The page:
Actress Angelina Jolie’s most recent surgery saw the removal of her skeleton in a bid to avoid bone cancer. How did she survive? What replaced her skeleton? Interesting rumors abound.
Los Angeles, California – In recent days the internet has been abuzz with the news of actress Angelina Jolie’s decision to remove her ovaries and fallopian tubes in a bid to prevent ovarian cancer. Some applaud the move, others snicker at it under their breath, calling her a hypochondriac and worse.
But the Maleficent star is not one to let public opinion of her change the course of her own progress. Nor is she one to shy away from public spectacle. After all, she’s been down this path before. In May 2013, Jolie underwent a double mastectomy due to a gene threatening her with an increased chance for breast cancer. The recent ovarian surgery was step two in that process.
Fans, however, noticed something odd about the actress who played Lara Croft in the 2001 cult hit Tomb Raider. when she appeared at the 2015 Nickelodeon Kids’ Choice Awards.
“Ang has great posture, but does she seem taller now? Straighter? More poised?” super-fan Margo Witwhistle posted on Twitter, punctuating her question with #brangelina.
“@Witwhistle – Like she’s got a brand new frame,” another Twitter user, Stan Metcalfe replied.
Metcalfe hit the nail on the head.
Angelina, who does not employ a publicist, held an impromptu press event after the KCA, during which she announced a third – and even more surprising – surgery.
“While in the hospital for the most recent leg of my journey, Brad and I decided it was time to make a major leap forward,” she stated to an audience of Hollywood’s kid-friendly actors, producers, and directors. “Due to an increased chance of bone cancer, I underwent a seventy-two hour surgical procedure to remove my skeleton and have it replaced with an artificial one.”
She claims she inherited an abnormal p53 gene. The gene’s normal function is to provide instructions for the body to produce proteins that stop tumor growth.
“With a two percent rise in the probability of getting bone cancer, I felt as if there was a gun to my head,” Jolie said to the confused audience.
While a number of rumors concerning the nature of the actress’s new skeleton circulate, most agree it was probably an expensive 3D print job. More interesting, however, is the scuttlebutt persisting in conspiracy circles.
“Adamantium,” declared Alexander Biggs, owner of comic and game store Bigg Time Fun and member of a number of fringe online communities. “There’s no doubt her new skeleton is one hundred percent adamantium.”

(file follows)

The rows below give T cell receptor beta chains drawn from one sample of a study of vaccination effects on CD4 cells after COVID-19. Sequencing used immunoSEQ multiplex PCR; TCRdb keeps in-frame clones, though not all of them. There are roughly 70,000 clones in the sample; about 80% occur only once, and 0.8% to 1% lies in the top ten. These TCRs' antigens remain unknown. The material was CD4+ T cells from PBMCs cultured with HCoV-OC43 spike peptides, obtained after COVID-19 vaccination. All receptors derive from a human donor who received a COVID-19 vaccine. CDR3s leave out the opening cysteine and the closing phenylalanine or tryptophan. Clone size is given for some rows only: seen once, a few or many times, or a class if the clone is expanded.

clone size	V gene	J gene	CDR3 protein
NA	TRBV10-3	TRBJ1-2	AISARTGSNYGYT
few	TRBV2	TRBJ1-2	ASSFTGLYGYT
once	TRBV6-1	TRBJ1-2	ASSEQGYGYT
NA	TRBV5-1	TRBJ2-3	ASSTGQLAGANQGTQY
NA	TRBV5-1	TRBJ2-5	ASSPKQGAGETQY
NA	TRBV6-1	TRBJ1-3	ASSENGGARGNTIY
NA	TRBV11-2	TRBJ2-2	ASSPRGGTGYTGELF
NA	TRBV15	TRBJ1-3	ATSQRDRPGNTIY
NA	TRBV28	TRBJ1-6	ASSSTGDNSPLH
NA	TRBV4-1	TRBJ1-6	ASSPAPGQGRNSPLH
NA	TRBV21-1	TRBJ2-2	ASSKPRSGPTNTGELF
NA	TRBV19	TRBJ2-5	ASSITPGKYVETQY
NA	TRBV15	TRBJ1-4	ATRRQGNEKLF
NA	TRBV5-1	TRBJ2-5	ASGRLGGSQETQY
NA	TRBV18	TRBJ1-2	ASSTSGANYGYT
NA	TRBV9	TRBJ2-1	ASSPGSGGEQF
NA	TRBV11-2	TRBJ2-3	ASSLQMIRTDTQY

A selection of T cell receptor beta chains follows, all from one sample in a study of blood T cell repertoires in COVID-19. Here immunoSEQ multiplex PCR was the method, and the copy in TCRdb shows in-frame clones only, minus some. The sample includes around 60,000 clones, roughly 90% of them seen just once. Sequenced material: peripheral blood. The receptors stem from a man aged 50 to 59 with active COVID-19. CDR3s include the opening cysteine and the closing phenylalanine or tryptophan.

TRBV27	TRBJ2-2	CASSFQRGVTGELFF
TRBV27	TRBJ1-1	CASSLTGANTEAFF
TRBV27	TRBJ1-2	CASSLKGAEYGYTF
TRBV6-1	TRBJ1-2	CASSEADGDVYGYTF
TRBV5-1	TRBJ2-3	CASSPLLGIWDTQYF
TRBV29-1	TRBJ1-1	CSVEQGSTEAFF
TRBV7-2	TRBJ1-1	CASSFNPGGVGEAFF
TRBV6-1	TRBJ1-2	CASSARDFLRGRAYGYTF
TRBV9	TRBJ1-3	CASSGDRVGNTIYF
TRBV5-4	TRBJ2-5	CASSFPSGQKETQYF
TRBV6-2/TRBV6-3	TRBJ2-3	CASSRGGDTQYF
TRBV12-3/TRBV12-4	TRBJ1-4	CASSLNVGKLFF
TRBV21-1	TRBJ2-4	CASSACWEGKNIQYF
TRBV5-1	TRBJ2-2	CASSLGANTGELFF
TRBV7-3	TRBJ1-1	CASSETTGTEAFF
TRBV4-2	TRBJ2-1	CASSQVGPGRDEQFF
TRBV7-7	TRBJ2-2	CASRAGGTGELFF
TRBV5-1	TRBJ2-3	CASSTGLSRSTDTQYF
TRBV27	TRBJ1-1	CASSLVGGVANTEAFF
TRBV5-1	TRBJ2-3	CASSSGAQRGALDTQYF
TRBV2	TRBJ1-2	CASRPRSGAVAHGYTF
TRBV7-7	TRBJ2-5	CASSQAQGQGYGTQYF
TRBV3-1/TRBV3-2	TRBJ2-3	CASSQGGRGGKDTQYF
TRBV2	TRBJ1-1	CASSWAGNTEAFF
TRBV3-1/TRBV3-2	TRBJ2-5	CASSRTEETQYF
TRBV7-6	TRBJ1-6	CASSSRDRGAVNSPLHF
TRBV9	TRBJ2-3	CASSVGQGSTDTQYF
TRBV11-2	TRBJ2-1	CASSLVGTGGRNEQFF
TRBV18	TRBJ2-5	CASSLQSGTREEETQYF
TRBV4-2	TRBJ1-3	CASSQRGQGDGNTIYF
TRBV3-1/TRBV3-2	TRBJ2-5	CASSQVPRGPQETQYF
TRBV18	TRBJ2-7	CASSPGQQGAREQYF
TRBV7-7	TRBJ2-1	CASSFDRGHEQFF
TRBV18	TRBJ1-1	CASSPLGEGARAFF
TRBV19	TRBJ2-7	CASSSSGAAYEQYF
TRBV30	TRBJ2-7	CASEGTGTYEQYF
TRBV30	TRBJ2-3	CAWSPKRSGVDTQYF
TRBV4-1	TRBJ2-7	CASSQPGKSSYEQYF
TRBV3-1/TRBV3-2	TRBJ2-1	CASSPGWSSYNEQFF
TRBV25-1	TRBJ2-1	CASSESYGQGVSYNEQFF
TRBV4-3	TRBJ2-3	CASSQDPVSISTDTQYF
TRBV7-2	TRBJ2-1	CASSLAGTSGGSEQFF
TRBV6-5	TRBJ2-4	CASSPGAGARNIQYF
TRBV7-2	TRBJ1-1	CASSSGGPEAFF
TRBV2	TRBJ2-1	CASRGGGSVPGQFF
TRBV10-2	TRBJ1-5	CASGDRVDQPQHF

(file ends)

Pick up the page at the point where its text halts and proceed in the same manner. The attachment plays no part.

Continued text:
As crazy as Biggs sounds, a number of observers agree, including noted kinesthetics expert Roberta Bollinger. “One would imagine after two such surgeries, Jolie would be convalescing for a number of weeks, taking pain killers and eating bon bons in bed. But she doesn’t move as though she’s a woman in severe pain, but rather one who is free of pain for the first time in her life.”
We reached out to geneticist Albert Dublin, a research scientist at Yale. “If what you suggest is true,” he said, “there are a couple explanations. With all the genetic mutations going on in her body – abnormal p53 and BRAC1 – it’s possible Angelina Jolie could be seeing significant activity in her Lin28a gene. This would explain her rapid healing after the addition of an adamantium skeleton.”
Lin28a is the gene that helps embryos grow inside the womb. It is thought to have limited function once a human being is born, but recent studies have suggested it could be activated to perform some miraculous stunts, such as regrowing limbs. If indeed Jolie’s Lin28a gene is abnormally active, it would certainly answer the question of why she seems to have no scar tissue after her skeletonectomy.
This will, of course, only lead to a greater conflict online. Fans and detractors are already filling Twitter and Facebook with support and derision. But with the actress’s new adamantium bones and increased healing factor, only one question truly remains.
When will the claws come out?